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Fall Birding 2014

16 Sep Posted by in north carolina birding, shorebird, Special Trip | Comments Off on Fall Birding 2014
Fall Birding 2014
 

Autumn is a time of change. The leaves on the trees change colors, people start wearing jackets and long pants, and if you look at our coast closely enough, you will notice different species of shorebirds inhabiting our sandbars and beaches at low tide.

The best place to see the change up close and in person is from the decks of the Shamrock. With the experienced eye of the Cape Fear Naturalist to guide your binoculars, expect to see the normal gulls, terns, cormorants and pelicans, but be on the lookout for these new arrivals:

Black-bellied Plover

blackbelliedplover

"Pluvialis squatarola (summer plumage)” by Hans Hillewaert – Own work. Licensed under Creative Commons Attribution-Share Alike 3.0 via Wikimedia Commons

Black-bellied plovers are the largest plover species found in North America, and have recently arrived on our coast. They breed in the spring and early summer in the Arctic islands on the northern coast of Canada and Alaska, and spend their winters with us.

Red Knot

800px-Red_Knot_2012c_RWD

By DickDaniels (http://carolinabirds.org/) (Own work)

If you thought flying from the Arctic was impressive, then consider the migratory pattern of the Red Knot, a bird known to stop over on our coast. Every year they fly a preposterous distance- nearly 9,000 miles- from the Canadian Maratimes near Nova Scotia to Tierra Del Fuego, a region in Patagonia at the very southern tip of South America. They boast one of the longest migrations of any bird in the world.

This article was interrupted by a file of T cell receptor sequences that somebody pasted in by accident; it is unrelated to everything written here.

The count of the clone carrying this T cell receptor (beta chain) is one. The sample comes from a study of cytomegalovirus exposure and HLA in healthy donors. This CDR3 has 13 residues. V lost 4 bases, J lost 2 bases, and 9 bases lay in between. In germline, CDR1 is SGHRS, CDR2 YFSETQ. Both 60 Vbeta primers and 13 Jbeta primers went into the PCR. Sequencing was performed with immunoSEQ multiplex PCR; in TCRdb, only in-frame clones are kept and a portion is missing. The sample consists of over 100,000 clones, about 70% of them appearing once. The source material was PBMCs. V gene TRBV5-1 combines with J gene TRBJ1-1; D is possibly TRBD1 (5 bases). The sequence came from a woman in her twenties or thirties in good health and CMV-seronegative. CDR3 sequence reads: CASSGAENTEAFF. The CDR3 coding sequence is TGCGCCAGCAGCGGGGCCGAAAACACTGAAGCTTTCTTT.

Caspian Tern

Caspian_Tern_takeoff_RWD

By DickDaniels (http://carolinabirds.org/) (Own work)

With it's stunning red beak and black headed plumage, the largest tern in the world is a sight to see. To truly understand how big the Caspian Tern is, you need to see them in a flock of assorted terns. They absolutely tower over the least tern, make the royal tern look like a court jester, and could eat the sandwich tern for lunch (except their diet consists of exclusively fish. That was just a metaphor.)

 

Birding trips depart from our dock across the street from the Blockade Runner Hotel (275 Waynick Blvd, Wrightsville Beach, NC) seven days a week at 10 a.m. and 2 p.m. Please call ahead at (910) 200-4002 to make your reservation. $40 per passenger.

Additionally, we have three trips scheduled to visit the rarified waters of Hutaff Island sanctuary, just north of Figure Eight. This dedicated nature reserve is home to several rare species of bird, including the elusive Piping Plover. Trips leave the dock at 9 a.m. on September 26th, October 10th, and October 24th. Again, space aboard the Shamrock is limited to only 18 passengers, so please call ahead to make a reservation.